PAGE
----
Brad Kuhlin and Bob Clancy formed Vertical Management Systems (VMS) in Glendale, California in 1992. The pair decided early on that they would focus exclusively on one niche within the financial services industry, and become masters of it. Their niche was automating mutual fund-related back-office processes for trust companies and recordkeepers. At the time, mutual funds were just coming into vogue, and they were very problematic to deal with. VMS’s first client, North American Trust Company in San Diego, needed a custom-built recordkeeping system that was highly dependent on holding mutual funds.
That first job launched VMS as a technology innovator and resulted in additional custom engagements over the next 10 years in the retirement and trust space with firms like Charles Schwab, Wells Fargo and SEI. These engagements provided the knowledge for the creation of the Mutual Fund Desk (MFD) and Specialized Information Services (SIS) products. Both products were built with a focus on full transparency and flexible integration that could be adapted to the various technological infrastructures and continually evolving rules and regulations in the financial services space.
This experience would prove timely when, in 2006, after reviewing the release of the Pension Protection Act in Congress, Bob and Brad foresaw two fundamental market issues that would hinder the Act’s effectiveness, due to the current technology infrastructure in the retirement space:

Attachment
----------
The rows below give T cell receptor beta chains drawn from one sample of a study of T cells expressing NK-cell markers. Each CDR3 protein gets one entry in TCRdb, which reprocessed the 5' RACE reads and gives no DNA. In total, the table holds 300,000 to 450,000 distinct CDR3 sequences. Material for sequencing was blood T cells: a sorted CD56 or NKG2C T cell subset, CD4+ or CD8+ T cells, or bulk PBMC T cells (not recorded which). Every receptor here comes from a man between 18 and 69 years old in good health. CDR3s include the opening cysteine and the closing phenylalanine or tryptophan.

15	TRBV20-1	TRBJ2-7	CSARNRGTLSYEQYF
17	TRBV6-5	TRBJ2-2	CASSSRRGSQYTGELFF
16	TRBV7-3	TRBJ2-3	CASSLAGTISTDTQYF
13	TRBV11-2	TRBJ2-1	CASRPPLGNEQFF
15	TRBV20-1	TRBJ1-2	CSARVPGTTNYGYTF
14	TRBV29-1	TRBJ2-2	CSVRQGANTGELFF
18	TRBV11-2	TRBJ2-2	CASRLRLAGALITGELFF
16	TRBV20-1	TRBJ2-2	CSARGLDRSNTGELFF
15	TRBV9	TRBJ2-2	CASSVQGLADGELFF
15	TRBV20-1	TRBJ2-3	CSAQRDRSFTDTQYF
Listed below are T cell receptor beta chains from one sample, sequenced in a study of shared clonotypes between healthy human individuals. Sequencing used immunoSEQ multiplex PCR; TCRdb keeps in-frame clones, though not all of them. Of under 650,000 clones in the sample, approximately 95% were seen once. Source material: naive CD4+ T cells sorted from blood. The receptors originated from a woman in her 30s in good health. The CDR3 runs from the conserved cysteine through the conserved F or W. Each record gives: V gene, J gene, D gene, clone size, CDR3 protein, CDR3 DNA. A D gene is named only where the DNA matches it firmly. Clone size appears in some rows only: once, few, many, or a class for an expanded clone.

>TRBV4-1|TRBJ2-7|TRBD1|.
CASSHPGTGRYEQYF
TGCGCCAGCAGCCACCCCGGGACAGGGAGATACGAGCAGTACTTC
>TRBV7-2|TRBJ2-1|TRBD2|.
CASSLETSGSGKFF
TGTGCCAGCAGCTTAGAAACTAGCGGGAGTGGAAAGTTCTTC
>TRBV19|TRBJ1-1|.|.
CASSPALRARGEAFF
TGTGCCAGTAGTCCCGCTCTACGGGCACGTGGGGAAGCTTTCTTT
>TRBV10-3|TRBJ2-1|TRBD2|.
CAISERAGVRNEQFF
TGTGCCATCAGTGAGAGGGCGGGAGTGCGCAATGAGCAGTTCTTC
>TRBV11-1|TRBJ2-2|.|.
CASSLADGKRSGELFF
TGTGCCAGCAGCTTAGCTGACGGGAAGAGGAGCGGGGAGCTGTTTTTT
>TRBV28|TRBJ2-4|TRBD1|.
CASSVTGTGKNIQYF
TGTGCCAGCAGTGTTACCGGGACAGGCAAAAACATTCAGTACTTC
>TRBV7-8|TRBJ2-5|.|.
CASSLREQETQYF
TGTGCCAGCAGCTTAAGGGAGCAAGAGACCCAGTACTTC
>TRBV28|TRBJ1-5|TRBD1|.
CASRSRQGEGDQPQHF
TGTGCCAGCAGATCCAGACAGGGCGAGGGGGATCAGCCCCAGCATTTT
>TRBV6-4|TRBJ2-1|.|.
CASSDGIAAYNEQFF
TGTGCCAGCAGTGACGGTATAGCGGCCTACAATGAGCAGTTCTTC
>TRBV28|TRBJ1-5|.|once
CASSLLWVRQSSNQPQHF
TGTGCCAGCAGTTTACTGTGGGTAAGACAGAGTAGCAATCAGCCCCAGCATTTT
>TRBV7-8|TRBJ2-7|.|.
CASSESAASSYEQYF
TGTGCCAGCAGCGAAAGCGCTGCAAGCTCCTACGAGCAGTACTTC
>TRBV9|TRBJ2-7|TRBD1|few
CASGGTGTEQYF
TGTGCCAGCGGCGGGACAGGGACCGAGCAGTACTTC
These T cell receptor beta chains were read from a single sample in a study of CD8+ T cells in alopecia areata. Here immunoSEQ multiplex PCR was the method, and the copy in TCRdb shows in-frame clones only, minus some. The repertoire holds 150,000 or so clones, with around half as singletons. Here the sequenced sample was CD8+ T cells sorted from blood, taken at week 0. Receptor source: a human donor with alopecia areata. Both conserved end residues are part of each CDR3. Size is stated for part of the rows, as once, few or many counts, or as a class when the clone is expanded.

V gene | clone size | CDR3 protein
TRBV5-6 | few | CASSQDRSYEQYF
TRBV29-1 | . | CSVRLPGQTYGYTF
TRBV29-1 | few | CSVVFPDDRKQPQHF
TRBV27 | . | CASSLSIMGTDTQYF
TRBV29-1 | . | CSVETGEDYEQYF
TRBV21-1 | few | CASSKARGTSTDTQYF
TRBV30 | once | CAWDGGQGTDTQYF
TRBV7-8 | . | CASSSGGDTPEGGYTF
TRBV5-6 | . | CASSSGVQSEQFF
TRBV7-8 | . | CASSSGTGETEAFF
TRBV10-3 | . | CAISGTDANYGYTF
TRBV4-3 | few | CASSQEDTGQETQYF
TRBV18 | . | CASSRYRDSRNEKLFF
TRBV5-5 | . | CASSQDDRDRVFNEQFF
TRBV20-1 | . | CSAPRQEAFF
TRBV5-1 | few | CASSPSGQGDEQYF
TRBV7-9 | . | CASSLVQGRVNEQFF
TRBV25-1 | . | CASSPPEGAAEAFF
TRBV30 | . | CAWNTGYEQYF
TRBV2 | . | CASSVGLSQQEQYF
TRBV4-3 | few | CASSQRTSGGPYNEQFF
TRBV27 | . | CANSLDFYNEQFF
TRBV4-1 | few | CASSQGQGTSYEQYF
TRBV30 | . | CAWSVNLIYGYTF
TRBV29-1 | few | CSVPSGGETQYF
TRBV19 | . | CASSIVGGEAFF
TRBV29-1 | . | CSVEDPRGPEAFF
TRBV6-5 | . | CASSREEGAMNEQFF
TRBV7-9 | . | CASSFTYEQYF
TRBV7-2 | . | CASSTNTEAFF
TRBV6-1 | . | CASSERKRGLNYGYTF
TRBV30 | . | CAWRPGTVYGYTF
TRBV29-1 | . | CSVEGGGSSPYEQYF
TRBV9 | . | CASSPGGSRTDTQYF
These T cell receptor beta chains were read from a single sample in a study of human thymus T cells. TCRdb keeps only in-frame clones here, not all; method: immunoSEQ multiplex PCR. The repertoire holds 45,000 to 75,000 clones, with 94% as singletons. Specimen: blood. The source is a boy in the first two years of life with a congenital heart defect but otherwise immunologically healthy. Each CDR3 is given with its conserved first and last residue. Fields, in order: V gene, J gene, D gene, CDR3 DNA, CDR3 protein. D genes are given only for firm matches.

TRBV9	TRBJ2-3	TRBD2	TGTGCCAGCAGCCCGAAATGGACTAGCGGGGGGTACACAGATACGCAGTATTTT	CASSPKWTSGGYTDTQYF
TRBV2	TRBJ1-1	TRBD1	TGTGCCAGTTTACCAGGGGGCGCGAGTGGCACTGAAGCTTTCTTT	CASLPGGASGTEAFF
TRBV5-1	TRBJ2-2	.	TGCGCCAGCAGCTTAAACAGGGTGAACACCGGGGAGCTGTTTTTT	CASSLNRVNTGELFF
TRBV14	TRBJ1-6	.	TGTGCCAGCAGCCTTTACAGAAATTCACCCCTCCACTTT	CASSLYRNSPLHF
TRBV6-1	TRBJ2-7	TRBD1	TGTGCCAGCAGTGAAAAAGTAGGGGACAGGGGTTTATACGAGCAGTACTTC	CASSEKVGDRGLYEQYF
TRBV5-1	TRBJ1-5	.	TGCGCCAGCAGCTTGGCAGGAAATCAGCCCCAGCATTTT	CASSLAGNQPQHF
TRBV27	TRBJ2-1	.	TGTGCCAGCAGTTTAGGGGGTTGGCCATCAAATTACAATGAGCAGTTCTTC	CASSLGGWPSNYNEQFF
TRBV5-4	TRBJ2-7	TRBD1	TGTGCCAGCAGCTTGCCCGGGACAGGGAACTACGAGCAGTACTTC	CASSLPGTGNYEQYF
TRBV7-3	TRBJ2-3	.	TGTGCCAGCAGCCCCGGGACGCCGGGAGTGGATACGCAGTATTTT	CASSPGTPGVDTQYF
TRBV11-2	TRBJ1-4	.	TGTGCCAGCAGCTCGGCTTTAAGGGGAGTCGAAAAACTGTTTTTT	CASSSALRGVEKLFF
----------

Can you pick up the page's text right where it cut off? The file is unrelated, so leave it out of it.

- Regardless of the intent of the Act, participants would have limited choices when it came to investment selection and access to proper investment advice. This was due to technology limitations, and the inability of recordkeeping systems to perform securities processing like trust and brokerage systems do.
- Current recordkeeping systems fundamentally lacked the ability to hold cash as a form of property for individual participants. This prevented them from being able to transparently account for participant expenses. It also interfered with easily adding additional investment types to plans, and prevented the ability to trade real-time during the business day, when securities markets were open.